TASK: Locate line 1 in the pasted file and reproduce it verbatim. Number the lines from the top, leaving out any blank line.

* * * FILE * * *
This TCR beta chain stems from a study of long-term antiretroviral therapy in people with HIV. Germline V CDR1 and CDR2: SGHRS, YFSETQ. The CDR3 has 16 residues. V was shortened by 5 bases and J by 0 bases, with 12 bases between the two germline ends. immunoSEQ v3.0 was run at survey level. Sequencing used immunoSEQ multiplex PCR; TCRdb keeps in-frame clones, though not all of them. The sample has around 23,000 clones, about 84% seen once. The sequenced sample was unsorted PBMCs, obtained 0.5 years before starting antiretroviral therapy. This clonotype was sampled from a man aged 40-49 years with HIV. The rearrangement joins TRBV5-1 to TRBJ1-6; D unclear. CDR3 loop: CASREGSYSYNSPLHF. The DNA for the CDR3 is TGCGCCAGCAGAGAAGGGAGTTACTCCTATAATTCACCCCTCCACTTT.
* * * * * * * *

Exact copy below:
This TCR beta chain stems from a study of long-term antiretroviral therapy in people with HIV. Germline V CDR1 and CDR2: SGHRS, YFSETQ. The CDR3 has 16 residues. V was shortened by 5 bases and J by 0 bases, with 12 bases between the two germline ends. immunoSEQ v3.0 was run at survey level. Sequencing used immunoSEQ multiplex PCR; TCRdb keeps in-frame clones, though not all of them. The sample has around 23,000 clones, about 84% seen once. The sequenced sample was unsorted PBMCs, obtained 0.5 years before starting antiretroviral therapy. This clonotype was sampled from a man aged 40-49 years with HIV. The rearrangement joins TRBV5-1 to TRBJ1-6; D unclear. CDR3 loop: CASREGSYSYNSPLHF. The DNA for the CDR3 is TGCGCCAGCAGAGAAGGGAGTTACTCCTATAATTCACCCCTCCACTTT.